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The Daily Dispatch: April 2, 1861., [Electronic resource], Evening session. (search)
Evening session. The Committee was called to order at 4 o'clock P. M. Mr. Tredway resumed his remarks, proceeding first to correct any misapprehension which might have existed in reference
ews, the organ of Exeter Hall, to show that England would recognize the new Confederacy.
He (Mr. Tredway) thought it perfectly natural that England, the worst enemy of the South, should recognize an deracy had made a Government, but time would develop the difficulties of maintaining it.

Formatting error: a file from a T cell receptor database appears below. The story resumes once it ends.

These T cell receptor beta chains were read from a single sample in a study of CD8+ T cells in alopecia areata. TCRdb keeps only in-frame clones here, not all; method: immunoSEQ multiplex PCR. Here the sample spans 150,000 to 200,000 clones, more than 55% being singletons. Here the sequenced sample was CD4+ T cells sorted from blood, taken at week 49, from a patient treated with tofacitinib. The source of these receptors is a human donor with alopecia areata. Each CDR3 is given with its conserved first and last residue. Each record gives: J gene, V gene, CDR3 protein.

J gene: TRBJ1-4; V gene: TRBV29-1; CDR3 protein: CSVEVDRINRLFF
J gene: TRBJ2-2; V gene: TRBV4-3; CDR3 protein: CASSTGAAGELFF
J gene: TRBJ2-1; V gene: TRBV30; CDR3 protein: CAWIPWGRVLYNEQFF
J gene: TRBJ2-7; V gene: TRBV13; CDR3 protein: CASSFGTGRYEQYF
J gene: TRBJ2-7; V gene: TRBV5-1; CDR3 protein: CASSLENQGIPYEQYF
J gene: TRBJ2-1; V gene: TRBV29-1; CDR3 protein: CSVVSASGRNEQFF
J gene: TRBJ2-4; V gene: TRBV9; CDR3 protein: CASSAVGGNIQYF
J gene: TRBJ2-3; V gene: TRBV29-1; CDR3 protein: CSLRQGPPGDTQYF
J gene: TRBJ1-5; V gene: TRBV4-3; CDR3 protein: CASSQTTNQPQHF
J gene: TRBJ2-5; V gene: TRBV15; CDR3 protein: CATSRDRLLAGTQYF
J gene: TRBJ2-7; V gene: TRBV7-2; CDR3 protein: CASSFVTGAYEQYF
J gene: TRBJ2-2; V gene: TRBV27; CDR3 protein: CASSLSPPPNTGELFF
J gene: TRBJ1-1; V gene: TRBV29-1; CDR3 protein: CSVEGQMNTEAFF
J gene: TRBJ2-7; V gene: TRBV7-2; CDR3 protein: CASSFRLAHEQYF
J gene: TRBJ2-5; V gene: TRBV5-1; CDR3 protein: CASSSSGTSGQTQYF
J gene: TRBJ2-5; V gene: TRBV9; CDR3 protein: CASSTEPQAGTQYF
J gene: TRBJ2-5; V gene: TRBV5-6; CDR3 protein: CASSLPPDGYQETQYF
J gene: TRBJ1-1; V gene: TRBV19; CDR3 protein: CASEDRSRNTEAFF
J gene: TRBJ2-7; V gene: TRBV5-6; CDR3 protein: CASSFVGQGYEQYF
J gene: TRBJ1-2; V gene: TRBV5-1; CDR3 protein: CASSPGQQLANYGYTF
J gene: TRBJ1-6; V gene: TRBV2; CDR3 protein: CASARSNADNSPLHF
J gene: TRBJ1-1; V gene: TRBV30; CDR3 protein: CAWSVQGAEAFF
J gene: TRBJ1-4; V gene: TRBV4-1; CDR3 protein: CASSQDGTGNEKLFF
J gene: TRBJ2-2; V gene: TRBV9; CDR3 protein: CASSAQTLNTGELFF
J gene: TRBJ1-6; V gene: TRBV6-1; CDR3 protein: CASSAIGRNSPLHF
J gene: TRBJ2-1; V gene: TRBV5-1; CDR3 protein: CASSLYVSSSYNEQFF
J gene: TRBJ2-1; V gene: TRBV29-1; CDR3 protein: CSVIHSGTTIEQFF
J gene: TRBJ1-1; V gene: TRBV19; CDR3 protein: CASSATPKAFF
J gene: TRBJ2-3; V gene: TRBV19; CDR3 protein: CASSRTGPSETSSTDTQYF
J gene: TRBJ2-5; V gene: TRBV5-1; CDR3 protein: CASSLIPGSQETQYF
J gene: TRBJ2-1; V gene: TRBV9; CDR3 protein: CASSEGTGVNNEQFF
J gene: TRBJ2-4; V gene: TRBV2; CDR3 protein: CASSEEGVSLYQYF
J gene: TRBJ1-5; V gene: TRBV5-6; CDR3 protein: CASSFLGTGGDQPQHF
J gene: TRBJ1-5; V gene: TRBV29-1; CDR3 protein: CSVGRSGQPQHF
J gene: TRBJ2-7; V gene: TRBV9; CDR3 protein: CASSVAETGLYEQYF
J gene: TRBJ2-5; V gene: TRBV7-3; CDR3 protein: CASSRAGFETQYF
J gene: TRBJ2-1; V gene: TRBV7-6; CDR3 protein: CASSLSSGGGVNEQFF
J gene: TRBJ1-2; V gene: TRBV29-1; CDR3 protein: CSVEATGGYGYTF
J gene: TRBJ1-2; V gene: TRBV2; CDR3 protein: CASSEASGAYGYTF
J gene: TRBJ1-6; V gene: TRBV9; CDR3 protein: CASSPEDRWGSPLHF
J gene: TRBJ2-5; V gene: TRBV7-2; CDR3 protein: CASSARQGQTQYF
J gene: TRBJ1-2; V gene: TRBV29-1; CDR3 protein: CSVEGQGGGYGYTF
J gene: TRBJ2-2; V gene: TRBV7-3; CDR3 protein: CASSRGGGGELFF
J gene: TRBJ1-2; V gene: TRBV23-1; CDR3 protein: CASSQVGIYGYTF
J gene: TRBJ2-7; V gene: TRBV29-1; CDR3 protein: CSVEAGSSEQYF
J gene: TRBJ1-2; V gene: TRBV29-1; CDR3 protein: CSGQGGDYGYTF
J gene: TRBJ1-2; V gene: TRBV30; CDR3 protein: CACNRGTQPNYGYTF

Mr. Tredway contended that this Convention ought to make another effort of conciliation, though the Legis future; saying also that she would make an honest effort to bring back the Southern States.
Mr. Tredway thought it was too late to ask the advice of the border States.
She ought to present her ult us in this spirit of conciliation, then he would say, unhesitatingly, go with the South.
Mr. Tredway closed by reiterating the assurance that if any man could present a feasible plan for the rec
The Convention. The debate was continued yesterday in Committee of the Whole. Mr. Jas. Barbour finished his able argument in favor of secession, and was followed by Mr. Tredway, who took the other side of the question. Mr. Montague commenced a speech last evening, and has the floor for to-day.